• Mild (Grade 1 or 2) toxicities included dry mouth (37%), anemia (32%), and platelet loss (25%)
  • There were no severe (Grade 3 or 4) toxicities.
  • There was no kidney toxicity up to 40 GBq (see this link)
(Update 11/2018) Heck et al. updated the above with information on 100 patients. They were heavily pre-treated with a median of 3 pre-treatments. In fact, they were required to have had Zytiga or Xtandi, and at least one cycle of taxane chemo. They were all mCRPC and 35% had visceral metastases. They may have had up to 6 cycles of Lu-177-PSMA-617 (average was 3.2 cycles).
  • In 38%, PSA decreased by at least 50%
  • Median clinical progression-free survival was 4.1 months
  • Median overall survival was 12.9 months
  • Treatment-emergent hematologic grade 3/4 toxicities were anemia (9%), thrombocytopenia (4%), and neutropenia (6%)
A meta-analysis looked at the PSMA-I&T and PSMA-617 ligands in relation to the PSMA-J591 ligand. With a combined sample size of 369 patients across 10 studies, Calopedos et al. reported that:

  • 68% of patients had some PSA decline
  • 37% of patients had a PSA decline of at least 50%
  • More patients had a PSA decline with the PSMA-I&T and PSMA-617 ligands, but there was a wide range of outcomes

These early indicators look good. Even if it just stabilizes performance status and mitigates bone pain in these end-stage patients, there is an important benefit. Of course, what we really want to see is evidence that it increases overall survival

While PSMA-I&T was developed to be a good ligand for imaging purposes as well as therapeutic purposes, a recent study found that, when used with Ga-68 (a positron emitter), PSMA-HBED-CC (also known as PSMA-11) was slightly better at detecting metastases (see this link). Another PSMA ligand, DCFPyL, that incorporates the positron emitter F18 into the ligand more tightly (avoiding chelation, which can easily be reversed), seems to be superior to the Ga-68-PSMA-HBED-CC PET tracer (see this link). Both DCFPyL PET and Ga-68-HBED-CC PET are in numerous clinical trials in the US and Canada. Lu-177 is a gamma emitter that can be seen by a gamma camera or via SPECT. However, it is usually used in conjunction with a positron-emitter in order to obtain a superior image.

Readers may wish to read these other articles on this subject:

Will Lutetium-177-anti-PSMA be the next Xofigo?
Lu-177-PSMA update
Lu-177-PSMA: another update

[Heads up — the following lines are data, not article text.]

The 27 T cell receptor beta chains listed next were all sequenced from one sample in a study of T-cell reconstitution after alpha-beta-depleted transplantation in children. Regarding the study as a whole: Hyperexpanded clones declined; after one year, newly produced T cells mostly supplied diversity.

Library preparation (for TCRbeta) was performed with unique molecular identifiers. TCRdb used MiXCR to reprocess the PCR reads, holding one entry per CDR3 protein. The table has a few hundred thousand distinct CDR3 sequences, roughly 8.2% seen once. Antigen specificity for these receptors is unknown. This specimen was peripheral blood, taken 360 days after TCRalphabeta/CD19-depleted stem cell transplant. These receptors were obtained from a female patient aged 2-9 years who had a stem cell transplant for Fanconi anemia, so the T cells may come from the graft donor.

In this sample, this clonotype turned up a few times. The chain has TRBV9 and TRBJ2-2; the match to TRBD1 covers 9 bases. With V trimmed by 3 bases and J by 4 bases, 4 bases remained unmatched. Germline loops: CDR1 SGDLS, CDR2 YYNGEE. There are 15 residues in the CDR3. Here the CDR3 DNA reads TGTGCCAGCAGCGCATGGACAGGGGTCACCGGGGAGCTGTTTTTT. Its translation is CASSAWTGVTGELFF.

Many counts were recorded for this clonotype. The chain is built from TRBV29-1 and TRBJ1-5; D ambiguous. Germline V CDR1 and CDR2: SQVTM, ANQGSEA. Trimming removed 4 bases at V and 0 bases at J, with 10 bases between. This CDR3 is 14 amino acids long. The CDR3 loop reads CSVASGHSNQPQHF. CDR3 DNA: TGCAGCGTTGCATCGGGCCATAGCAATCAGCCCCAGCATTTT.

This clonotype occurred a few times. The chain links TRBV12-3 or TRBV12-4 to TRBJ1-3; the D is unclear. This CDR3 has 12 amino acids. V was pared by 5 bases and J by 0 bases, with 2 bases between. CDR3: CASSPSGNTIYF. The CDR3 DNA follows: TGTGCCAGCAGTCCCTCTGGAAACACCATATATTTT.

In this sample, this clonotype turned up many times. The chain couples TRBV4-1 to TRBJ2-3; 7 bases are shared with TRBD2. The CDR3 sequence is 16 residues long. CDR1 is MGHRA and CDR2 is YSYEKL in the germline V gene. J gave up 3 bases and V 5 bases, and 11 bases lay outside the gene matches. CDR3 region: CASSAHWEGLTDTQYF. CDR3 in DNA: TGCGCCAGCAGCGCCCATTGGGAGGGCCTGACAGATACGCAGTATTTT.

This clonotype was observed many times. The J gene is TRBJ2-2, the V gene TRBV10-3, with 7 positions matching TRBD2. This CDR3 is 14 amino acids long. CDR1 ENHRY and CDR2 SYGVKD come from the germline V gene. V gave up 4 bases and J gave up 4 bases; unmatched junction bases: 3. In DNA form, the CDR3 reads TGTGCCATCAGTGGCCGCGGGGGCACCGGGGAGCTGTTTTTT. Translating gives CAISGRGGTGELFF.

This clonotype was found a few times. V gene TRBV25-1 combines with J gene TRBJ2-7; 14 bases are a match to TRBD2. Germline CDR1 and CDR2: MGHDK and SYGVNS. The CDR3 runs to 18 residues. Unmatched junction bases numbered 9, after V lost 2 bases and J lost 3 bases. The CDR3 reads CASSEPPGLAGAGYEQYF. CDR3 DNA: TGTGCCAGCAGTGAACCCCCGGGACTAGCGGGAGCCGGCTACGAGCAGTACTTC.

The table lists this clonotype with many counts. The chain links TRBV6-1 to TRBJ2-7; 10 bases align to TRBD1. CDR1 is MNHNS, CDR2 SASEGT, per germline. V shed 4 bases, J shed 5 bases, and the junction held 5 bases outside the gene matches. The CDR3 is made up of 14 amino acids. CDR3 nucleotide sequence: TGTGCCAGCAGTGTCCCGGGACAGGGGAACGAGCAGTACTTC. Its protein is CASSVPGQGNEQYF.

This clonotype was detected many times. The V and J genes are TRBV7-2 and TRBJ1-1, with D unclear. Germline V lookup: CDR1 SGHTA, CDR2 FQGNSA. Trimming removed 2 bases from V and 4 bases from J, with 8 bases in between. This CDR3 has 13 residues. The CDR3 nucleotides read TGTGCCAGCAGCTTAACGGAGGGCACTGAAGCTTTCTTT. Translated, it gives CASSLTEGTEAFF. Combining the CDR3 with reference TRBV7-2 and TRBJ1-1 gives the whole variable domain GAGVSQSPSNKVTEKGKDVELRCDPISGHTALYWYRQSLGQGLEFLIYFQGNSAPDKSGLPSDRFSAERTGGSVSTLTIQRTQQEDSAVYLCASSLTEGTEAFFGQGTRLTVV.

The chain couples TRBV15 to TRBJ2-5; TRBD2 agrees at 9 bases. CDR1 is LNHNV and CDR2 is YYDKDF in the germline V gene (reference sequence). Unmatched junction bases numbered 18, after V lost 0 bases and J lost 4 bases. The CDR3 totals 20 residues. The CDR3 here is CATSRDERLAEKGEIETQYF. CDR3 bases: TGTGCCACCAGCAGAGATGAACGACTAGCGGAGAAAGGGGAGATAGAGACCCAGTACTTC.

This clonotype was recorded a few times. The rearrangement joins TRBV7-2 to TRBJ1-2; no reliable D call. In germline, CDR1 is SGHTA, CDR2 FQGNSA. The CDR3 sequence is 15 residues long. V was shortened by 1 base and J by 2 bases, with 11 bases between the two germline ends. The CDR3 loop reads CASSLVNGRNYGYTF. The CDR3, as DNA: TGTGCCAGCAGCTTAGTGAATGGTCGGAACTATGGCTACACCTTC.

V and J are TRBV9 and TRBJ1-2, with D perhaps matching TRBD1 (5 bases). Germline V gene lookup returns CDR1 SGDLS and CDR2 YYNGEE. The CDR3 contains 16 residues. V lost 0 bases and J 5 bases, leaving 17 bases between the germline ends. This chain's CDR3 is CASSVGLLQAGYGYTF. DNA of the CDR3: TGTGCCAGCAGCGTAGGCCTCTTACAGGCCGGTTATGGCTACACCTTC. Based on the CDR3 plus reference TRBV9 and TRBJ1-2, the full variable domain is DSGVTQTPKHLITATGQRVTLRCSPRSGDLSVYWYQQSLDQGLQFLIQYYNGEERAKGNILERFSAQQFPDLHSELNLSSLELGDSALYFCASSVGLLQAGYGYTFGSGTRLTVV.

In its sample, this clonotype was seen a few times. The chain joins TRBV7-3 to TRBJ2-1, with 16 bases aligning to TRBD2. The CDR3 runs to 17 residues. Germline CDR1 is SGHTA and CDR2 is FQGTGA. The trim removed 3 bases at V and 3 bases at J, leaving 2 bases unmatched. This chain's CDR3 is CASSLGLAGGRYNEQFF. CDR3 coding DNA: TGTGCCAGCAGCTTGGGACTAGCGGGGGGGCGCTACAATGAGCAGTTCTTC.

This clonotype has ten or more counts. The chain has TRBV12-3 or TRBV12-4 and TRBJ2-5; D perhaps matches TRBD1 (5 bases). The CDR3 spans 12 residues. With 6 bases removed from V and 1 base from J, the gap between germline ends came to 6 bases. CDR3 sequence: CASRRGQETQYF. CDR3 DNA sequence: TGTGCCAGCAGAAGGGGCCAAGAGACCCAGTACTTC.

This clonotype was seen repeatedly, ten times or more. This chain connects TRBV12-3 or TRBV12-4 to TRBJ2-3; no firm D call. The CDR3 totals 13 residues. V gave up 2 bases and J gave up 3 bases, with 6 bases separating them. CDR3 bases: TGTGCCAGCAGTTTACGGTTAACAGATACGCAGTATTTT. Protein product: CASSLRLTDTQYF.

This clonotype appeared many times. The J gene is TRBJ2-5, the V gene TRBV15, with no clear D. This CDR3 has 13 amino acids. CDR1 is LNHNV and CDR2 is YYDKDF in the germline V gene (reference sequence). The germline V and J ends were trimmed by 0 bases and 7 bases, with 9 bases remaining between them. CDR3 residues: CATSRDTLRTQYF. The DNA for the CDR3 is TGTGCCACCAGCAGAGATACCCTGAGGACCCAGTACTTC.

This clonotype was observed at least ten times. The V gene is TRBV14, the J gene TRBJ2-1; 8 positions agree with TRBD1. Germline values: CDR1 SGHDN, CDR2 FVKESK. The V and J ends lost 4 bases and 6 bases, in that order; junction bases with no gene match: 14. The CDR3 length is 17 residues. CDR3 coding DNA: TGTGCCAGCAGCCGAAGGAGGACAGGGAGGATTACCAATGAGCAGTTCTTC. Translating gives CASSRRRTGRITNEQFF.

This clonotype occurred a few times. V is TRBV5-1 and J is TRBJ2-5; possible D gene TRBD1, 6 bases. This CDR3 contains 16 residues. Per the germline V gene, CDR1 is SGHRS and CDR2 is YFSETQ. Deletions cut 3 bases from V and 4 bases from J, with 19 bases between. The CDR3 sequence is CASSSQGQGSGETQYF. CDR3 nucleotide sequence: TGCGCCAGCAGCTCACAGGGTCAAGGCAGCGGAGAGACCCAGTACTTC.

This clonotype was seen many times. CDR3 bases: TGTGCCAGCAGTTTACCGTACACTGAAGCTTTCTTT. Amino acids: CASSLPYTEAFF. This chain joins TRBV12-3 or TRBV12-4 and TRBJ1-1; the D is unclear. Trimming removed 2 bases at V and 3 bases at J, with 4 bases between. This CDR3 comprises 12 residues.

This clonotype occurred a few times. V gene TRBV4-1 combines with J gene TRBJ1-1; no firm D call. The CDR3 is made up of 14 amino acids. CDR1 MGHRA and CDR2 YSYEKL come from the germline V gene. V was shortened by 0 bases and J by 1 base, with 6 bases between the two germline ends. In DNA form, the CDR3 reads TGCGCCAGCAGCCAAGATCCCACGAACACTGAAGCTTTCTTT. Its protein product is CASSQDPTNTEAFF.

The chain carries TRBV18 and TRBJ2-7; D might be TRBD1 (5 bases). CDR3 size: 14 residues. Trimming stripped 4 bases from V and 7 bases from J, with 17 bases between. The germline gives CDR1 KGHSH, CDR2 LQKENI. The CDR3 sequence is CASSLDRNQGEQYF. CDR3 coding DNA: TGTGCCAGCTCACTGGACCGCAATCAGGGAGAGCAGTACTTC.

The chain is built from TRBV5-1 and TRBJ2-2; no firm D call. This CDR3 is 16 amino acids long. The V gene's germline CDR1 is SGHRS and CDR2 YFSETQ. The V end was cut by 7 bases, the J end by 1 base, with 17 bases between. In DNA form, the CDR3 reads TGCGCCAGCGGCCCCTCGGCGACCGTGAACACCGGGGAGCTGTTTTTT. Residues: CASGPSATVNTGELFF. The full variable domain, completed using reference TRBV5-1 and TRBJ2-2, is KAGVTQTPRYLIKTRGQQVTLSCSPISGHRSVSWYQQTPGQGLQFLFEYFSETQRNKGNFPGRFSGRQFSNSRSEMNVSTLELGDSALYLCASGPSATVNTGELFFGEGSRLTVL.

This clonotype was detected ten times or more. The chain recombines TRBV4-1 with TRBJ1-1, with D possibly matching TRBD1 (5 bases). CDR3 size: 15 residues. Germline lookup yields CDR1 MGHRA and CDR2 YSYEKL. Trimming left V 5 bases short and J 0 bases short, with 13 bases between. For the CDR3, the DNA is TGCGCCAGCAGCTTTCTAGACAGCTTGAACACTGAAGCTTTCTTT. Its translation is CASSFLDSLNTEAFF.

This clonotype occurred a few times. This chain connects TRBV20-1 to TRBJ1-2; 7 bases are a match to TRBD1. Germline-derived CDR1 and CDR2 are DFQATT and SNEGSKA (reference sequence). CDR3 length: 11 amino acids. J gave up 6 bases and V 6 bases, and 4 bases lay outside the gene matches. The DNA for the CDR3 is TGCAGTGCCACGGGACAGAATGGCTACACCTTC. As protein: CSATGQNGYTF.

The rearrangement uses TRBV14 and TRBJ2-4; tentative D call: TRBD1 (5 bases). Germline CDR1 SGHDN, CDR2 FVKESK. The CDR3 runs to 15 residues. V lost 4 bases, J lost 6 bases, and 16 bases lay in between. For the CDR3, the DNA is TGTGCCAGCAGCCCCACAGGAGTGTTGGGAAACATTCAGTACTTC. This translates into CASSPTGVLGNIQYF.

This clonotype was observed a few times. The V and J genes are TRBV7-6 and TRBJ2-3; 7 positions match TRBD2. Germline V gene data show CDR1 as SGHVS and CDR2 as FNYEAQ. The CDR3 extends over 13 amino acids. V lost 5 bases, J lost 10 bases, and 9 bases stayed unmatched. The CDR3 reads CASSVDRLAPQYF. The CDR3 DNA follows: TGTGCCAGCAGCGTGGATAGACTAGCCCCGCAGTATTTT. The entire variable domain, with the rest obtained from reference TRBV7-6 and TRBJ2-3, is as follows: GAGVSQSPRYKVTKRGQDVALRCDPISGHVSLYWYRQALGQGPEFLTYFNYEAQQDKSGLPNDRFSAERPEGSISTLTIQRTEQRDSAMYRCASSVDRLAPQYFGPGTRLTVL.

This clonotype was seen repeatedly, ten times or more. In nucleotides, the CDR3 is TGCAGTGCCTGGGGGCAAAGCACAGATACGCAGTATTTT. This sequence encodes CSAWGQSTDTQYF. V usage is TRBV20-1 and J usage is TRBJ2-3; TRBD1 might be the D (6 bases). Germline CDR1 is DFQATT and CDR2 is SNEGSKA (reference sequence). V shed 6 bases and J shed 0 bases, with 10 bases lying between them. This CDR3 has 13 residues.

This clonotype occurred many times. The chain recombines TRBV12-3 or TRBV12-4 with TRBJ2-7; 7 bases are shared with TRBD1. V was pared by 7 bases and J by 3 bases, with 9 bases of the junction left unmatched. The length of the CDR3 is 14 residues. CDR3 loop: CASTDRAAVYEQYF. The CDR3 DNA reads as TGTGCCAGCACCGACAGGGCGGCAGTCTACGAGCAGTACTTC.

First in-human trial of Actinium-225-PSMA-617
Ac-225-PSMA-617 extends survival (update)
Ac-225-PSMA-617 (update)
I-131-MIP-135, a new radiopharmaceutical, in clinical trial at Memorial Sloan Kettering

Sunday, September 3, 2017

Focal salvage ablation for radio-recurrent prostate cancer

When there is a recurrence after primary radiation treatment, it is very tempting to try to identify the site(s) of local recurrence within the prostate and prostate bed and only treat those. The hope is that we can destroy any remaining cancer while keeping toxicity to the bladder, rectum, and neurovascular bundles to a minimum. The alternative to treating just the identifiable recurrence sites (focal or hemi-gland treatment) is to treat the whole gland. We saw that whole gland re-treatment with brachytherapy or SBRT seems to have good oncological and toxicity outcomes. But the standard of care, other than salvage surgery, has been salvage whole gland cryotherapy.

Cryotherapy is one kind of tissue ablation technique - it irreversibly destroys prostate tissue, both healthy and cancerous. Other kinds of ablation techniques include High Intensity Focused Ultrasound (HIFU), Irreversible Electroporation (IRE), Photodynamic Therapy (PDT), and Focal Laser Ablation (FLA). There have been small clinical trials of a few types of salvage focal ablation.

Focal Cryotherapy

Abreu et al. compared outcomes of 25 patients who had hemi-gland cryotherapy to 25 patients who had whole gland cryotherapy between 2003 and 2010.
  • 5-year biochemical failure free rate was 54% in the hemi-gland group and 86% in the whole gland group.
  • New incontinence afflicted none of the hemi-gland group and 13% of the whole gland group.
  • Potency preservation occurred in 2 of 7 in the hemi-gland group, but none of the whole gland group
  • Fistula occurred in none of the hemi-gland group and in one patient in the whole gland group.
Li et al. reported the COLD Registry data on on 91 radio-recurrent patients treated with salvage focal cryotherapy between 2002 and 2012.
  • 3-year biochemical disease-free survival was 72%
  • 5-year biochemical disease-free survival was 47%
  • 4 of 14 patients (29%) had positive biopsies
  • 3 patients (3%) suffered a fistula
  • 6 patients (7%) suffered urinary retention
  • 5 patients (6%) suffered incontinence requiring pads
  • Half of previously potent patients were able to have intercourse.
Weske et al. reported on 55 radio-recurrent patients treated with salvage focal cryotherapy at Columbia University Medical Center between 1994 and 2011.
  • 5-year disease-free survival was 47%
  • 10-year disease-free survival was 42%
While whole gland salvage had very good oncological results, the toxicity was unacceptable. Focal therapy has undoubtedly improved over the years, but oncological results could be a lot better, and potency preservation was poor. Could another kind of focal ablation do better?

Focal HIFU

The Ahmed/Emberton group in the UK reported the outcomes 150 radio-recurrent men treated with focal HIFU between 2006 and 2015.
  • 3-year biochemical failure free survival was 48%
    • 100% for low risk patients
    • 61% for intermediate risk patients
    • 32% for high risk patients
  • 3-year composite endpoint-free survival was 40% (endpoints= PSA recurrence+positive imaging+positive biopsy+systemic therapy+metastasis detected+death from prostate cancer)
    • 100% for low risk patients
    • 49% for intermediate risk patients
    • 24% for high risk patients
  • Complications included: 
    • urinary tract infection in 11%
    • bladder neck stricture in 8%
    • fistula in 2%
    • inflammation around the pubic bone in 1 patient
    • They did not report potency preservation
Focal Irreversible Electroporation (IRE)

IRE or NanoKnife has gained interest because it is less of a thermal-type ablation than cryotherapy or HIFU. (See this link and this one for recent reports on its use as a primary therapy.) It is not FDA-approved for use in the US, so its use is limited to clinical trials. An Australian group working under Phillip Stricker, conducted a pilot test on 18 radio-recurrent patients.